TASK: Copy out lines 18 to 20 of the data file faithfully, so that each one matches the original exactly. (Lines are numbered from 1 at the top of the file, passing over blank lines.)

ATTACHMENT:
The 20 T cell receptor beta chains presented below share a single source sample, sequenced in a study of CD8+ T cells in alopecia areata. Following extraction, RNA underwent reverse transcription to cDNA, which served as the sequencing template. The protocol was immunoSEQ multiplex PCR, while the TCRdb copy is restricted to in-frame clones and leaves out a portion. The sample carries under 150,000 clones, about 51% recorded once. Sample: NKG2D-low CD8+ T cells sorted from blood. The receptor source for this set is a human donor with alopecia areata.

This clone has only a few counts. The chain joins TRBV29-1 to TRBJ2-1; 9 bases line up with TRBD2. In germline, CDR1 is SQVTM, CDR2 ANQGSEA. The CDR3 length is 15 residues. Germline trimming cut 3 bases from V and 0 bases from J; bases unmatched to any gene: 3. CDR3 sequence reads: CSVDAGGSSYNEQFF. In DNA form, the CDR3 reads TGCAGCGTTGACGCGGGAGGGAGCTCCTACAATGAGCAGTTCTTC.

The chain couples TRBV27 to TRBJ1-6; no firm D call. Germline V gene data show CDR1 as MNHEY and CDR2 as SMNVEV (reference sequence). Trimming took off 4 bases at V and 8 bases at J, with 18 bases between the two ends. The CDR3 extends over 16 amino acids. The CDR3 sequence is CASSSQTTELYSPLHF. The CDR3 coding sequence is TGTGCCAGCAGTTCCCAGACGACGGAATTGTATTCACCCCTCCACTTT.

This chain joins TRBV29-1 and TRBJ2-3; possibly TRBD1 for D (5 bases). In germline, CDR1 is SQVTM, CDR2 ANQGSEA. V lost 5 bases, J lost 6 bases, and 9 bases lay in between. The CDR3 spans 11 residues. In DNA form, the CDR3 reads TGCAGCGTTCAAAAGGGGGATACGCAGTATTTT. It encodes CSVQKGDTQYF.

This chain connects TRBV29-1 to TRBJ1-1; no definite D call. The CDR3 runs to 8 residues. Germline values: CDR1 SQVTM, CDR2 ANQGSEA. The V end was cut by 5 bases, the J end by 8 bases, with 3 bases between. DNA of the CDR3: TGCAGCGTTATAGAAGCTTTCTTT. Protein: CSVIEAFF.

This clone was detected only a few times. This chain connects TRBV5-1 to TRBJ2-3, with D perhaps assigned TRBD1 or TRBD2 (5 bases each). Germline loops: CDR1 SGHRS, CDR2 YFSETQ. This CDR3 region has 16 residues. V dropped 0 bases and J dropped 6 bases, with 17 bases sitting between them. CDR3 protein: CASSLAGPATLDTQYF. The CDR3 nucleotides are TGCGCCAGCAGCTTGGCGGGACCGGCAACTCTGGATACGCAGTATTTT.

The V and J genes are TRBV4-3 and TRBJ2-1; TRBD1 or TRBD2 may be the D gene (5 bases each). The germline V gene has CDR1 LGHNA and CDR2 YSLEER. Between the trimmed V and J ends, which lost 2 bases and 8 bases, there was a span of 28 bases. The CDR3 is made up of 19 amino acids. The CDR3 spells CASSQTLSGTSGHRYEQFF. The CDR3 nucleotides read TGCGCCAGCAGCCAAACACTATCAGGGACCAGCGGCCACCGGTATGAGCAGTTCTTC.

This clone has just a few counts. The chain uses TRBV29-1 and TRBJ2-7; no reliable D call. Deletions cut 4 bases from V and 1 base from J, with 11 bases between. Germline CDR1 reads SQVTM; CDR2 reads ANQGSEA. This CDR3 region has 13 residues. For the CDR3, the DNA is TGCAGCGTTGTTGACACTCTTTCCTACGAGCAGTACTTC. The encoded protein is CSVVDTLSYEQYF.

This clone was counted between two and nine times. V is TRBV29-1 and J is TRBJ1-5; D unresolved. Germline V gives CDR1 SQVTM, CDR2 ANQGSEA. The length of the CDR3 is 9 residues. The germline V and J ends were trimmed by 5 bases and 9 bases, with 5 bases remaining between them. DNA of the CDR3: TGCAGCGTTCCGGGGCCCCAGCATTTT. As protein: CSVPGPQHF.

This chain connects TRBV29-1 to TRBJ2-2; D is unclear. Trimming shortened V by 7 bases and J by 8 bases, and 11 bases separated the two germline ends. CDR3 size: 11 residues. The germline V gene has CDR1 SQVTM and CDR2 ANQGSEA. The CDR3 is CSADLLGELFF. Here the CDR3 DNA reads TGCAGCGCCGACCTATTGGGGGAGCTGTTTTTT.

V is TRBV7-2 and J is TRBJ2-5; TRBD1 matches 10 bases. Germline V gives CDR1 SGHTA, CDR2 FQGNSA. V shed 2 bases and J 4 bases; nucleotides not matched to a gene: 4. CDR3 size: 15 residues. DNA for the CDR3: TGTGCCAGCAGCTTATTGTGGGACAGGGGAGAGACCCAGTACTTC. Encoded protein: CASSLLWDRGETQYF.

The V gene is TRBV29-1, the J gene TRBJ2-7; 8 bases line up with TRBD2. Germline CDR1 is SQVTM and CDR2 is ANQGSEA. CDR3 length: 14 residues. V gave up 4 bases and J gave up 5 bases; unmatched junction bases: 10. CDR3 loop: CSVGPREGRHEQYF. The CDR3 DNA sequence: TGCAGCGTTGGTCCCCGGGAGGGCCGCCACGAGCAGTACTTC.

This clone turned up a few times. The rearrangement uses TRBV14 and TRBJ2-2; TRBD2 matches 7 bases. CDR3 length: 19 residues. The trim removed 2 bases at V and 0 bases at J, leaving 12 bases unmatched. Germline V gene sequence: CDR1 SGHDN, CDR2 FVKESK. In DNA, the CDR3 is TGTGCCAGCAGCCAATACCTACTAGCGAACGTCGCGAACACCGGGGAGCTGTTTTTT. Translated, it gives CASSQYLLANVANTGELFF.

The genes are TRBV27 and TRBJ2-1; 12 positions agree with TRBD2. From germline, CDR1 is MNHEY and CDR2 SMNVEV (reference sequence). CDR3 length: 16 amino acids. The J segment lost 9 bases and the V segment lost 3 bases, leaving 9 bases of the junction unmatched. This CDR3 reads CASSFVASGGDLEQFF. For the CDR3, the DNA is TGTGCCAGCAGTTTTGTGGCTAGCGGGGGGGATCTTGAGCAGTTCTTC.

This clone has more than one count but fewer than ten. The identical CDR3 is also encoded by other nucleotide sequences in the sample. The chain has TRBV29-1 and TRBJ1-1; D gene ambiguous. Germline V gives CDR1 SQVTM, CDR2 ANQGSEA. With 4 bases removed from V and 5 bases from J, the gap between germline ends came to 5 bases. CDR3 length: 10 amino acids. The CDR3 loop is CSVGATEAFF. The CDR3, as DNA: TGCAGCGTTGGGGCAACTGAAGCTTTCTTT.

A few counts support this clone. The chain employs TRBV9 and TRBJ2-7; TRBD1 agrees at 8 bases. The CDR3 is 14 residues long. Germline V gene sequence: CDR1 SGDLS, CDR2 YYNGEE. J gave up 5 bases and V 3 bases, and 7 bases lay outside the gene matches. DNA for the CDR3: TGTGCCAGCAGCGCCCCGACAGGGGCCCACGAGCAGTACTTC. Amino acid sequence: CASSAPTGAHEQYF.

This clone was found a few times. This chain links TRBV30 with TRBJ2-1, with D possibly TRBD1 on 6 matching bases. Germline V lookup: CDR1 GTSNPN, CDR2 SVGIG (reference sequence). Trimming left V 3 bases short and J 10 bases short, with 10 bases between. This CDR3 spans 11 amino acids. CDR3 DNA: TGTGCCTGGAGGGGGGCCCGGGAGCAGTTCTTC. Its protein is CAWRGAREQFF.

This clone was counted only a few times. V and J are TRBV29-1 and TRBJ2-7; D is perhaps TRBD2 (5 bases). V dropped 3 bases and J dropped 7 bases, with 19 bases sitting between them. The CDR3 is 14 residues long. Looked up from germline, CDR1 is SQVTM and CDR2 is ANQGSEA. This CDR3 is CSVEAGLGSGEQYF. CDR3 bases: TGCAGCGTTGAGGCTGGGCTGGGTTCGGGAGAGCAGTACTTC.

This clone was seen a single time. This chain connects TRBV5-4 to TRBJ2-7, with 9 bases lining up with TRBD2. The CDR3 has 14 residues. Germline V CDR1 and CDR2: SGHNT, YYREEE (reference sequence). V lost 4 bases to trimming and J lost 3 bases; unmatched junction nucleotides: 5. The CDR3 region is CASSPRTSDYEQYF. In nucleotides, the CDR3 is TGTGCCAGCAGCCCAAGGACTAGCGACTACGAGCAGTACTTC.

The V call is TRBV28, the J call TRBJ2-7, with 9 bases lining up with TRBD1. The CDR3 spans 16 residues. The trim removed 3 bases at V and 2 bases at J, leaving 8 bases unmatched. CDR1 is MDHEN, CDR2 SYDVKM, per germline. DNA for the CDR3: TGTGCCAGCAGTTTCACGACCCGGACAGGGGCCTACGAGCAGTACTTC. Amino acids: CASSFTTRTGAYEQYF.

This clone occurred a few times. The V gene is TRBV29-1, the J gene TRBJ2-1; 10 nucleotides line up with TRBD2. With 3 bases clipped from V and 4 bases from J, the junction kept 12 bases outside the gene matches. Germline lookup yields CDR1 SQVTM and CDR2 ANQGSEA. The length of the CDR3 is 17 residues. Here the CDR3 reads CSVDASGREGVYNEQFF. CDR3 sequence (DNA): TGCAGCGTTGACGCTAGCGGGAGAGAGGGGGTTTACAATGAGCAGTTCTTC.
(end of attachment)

This clone was counted only a few times. V and J are TRBV29-1 and TRBJ2-7; D is perhaps TRBD2 (5 bases). V dropped 3 bases and J dropped 7 bases, with 19 bases sitting between them. The CDR3 is 14 residues long. Looked up from germline, CDR1 is SQVTM and CDR2 is ANQGSEA. This CDR3 is CSVEAGLGSGEQYF. CDR3 bases: TGCAGCGTTGAGGCTGGGCTGGGTTCGGGAGAGCAGTACTTC.

This clone was seen a single time. This chain connects TRBV5-4 to TRBJ2-7, with 9 bases lining up with TRBD2. The CDR3 has 14 residues. Germline V CDR1 and CDR2: SGHNT, YYREEE (reference sequence). V lost 4 bases to trimming and J lost 3 bases; unmatched junction nucleotides: 5. The CDR3 region is CASSPRTSDYEQYF. In nucleotides, the CDR3 is TGTGCCAGCAGCCCAAGGACTAGCGACTACGAGCAGTACTTC.

The V call is TRBV28, the J call TRBJ2-7, with 9 bases lining up with TRBD1. The CDR3 spans 16 residues. The trim removed 3 bases at V and 2 bases at J, leaving 8 bases unmatched. CDR1 is MDHEN, CDR2 SYDVKM, per germline. DNA for the CDR3: TGTGCCAGCAGTTTCACGACCCGGACAGGGGCCTACGAGCAGTACTTC. Amino acids: CASSFTTRTGAYEQYF.